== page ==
Friday, May 24, 2013

Epic boob fail… coming to you LIVE (or the art of breastfeeding in public)

Breastfeeding happens anywhere, any time, in public and private. I am so used to pulling the girls out that it is inevitable that one day I'll give the live version of my birth announcement faux pas. 

Some people find breastfeeding in public offensive. Some people only find it offensive if the mom is indiscreet. This blows my mind. I find no shame in feeding a hungry baby any time she needs me to and I certainly don’t feel I have to cover up to do so. It is one of the most natural and loving things for a woman to do. Mothers should NEVER feel ashamed for doing what is completely natural. I celebrate these women (including moi).

Luckily, most states have gotten on board and support breastfeeding mothers. And if I ever see someone get the stink eye (including myself), I have no problem standing up for our rights (human, civil, and mother).
I've already sent my boob out to everyone I know when I accidentally photo (boob) bombed my birth announcement photo. And now that I’m so used to whipping ‘em out and breastfeeding, I know one day I’ll stand up and walk on down the street, my boob winking at the passersby. People pay good money to see a shot of a naked breast and I'll be giving it away for free!

Thursday, May 16, 2013

Move over grandma!

I just took my first fitness class at my new gym. I'm easing back into the fitness routine but I think I took it a little too easy.

I should have realized something was amiss when I stepped into the studio and the music began playing at half speed and half volume. Remember the days when the batteries ran low on your cassette player and it sounded like a cat dying? Yeah, it sounded like that. The next clue was the playlist; The Supremes, Jerry Lee Lewis, Elvis, The Four Tops. As I took my fellow fitness-mates in, I realized I was the youngest person in the class by forty years.

The class was called Forever Fit. That should have been my first clue.

All the ladies were really nice but they were a bit curious as to why I took the senior aerobics class.  I told them I'd just had a baby so I was taking it easy. Excitedly they explained how the class differed each day of the week and that I could use heavier weights to make the class more challenging if I needed it and that some days they even did a bit of yoga. I didn't have the heart to tell them I took the class by mistake, so I might just have pull my Depends back out and grab a bottle of ginkgo biloba and say hello to my little friends every week.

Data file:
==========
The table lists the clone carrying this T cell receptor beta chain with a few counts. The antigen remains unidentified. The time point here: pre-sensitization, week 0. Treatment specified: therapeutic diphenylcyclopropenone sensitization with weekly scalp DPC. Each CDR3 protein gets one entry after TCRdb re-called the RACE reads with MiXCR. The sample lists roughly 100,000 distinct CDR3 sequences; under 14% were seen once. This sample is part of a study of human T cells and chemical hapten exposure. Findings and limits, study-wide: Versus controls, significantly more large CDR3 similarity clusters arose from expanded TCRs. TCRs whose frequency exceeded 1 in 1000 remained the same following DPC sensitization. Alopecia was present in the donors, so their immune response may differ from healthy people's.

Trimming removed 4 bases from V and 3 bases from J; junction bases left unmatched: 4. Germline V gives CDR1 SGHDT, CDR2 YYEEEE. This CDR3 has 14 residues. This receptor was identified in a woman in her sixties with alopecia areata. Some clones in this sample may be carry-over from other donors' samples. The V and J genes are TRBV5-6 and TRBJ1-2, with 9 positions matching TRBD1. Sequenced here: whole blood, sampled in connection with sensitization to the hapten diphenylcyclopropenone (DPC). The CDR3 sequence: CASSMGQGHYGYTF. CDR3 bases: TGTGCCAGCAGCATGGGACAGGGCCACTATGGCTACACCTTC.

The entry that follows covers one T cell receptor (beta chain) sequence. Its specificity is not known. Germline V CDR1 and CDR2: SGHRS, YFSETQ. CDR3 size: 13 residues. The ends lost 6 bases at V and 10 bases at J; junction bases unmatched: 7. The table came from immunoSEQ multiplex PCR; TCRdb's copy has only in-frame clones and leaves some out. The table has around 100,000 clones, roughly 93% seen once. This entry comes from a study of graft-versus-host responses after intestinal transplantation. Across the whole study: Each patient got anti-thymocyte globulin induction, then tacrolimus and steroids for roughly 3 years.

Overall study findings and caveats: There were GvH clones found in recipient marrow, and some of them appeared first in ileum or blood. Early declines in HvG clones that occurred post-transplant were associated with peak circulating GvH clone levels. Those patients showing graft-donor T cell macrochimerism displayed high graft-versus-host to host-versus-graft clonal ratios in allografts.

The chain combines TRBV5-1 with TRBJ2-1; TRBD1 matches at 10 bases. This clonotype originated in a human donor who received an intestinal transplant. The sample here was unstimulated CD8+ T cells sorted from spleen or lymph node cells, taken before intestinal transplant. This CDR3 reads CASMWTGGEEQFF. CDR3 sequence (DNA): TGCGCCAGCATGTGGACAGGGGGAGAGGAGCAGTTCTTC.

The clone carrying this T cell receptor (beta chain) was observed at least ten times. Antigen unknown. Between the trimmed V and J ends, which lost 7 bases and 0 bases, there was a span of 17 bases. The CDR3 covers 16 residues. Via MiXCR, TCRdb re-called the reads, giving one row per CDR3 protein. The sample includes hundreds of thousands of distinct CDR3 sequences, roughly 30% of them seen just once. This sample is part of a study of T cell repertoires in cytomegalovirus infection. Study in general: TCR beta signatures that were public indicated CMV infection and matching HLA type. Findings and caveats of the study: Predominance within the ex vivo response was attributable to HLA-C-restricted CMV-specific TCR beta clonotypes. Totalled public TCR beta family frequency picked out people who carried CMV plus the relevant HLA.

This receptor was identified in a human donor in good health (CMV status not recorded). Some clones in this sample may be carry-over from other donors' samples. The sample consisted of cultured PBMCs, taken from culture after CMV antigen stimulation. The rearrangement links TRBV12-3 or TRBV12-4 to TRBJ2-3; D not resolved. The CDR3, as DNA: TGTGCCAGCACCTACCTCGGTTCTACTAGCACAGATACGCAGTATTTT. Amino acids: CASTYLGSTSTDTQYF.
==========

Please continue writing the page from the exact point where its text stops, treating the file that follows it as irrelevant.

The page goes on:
Saturday, March 16, 2013


I got lazy and changed my darling girl on my bed last night. As I slipped her wet diaper off and strategically began scooting the fresh diaper under her, she had a poop explosion all over the bed.

Baby: 1
Mom: 0

Monday, February 25, 2013

Aussie speak

On a recent trip to Australia a friend asked me if I wanted to nurse her baby. I looked at her like she was nuts. Was it a common practice to let friend's breastfeed each other's babies in Oz?  And I didn't even have a baby at the time, so I certainly didn't have any breast milk. It didn't take me long to realize Aussies speak a completely different language when it comes to all things baby.

If you came into my home right now and listened to my in-laws and hubby speak (all Australians), you'd think you'd walked into a foreign country.

Aussie Speak:

After waking up from a nap, grandpa took baby out of her cot, changed her nappy, gave her a dummy, wrapped her, patted her back to get rid of wind, gave her to grandma to nurse, went for a walk in the pram, and then gave her to mummy for a feed.

American translation:

After waking from a nap, grandpa took baby out of her crib, changed her diaper, gave her a pacifier, swaddled her, patted her back to burp her, gave her to grandma to hold, went for a walk in the stroller, and then gave baby to mommy to nurse.

It's three against one in the house right now so even I have begun to say cot, pram, and nappy. But it won't last. My hubby has come to terms with the fact that his daughter will use American terms and speak with an American accent, much to his dismay. 

But I have conceded to feeding her Vegemite (a black, tar-like spread that Aussies love with a passion, but Americans gag on), so we're even.

Friday, February 22, 2013

Epic boob fail

What's the first thing I did after giving birth? Send a picture of my breast to everyone I know, including all my husband's work colleagues. It was in one of the pictures attached to the birth announcement email. Epic fail.

But that's not all. My mother also sent my breast out for all to see and I posted it on Facebook. Luckily my sister caught it and I took it off Facebook but it is still in the inbox of everyone I have ever met. Or at least it was.

On the bright side, if there was ever a time for my boob to be out there, it is now. The girls have never looked better.

Don't scurry off too fast to go searching through your inbox...

Thursday, February 21, 2013

Home, sweet homebirth

My baby girl is out! 6lbs 6oz, 19.5 inches.  Push ‘em out small, fatten 'em up later!
It has been almost six weeks, and she has already gained three pounds. She’s got a belly and a double chin. You go girl. Own your chubby cheeks!
I know there were haters out there, whom, when I said I was planning a homebirth, smiled at me but were really thinking, Ha! She has no idea what she’s in for! Just wait until she feels the pain. She’ll be screaming for an epidural!
I did not scream. Not once. Er… at least not until the pushing, but it was more like an animal grunting in the wild than a scream. The birth was as amazing as we’d hoped. It wasn’t a day at the spa but it certainly wasn’t me screaming in pain as if my arm were being chopped off. The pain was manageable and not once did I ask or want to go to the hospital.   
It all started the morning of Sunday, January 13, 2013.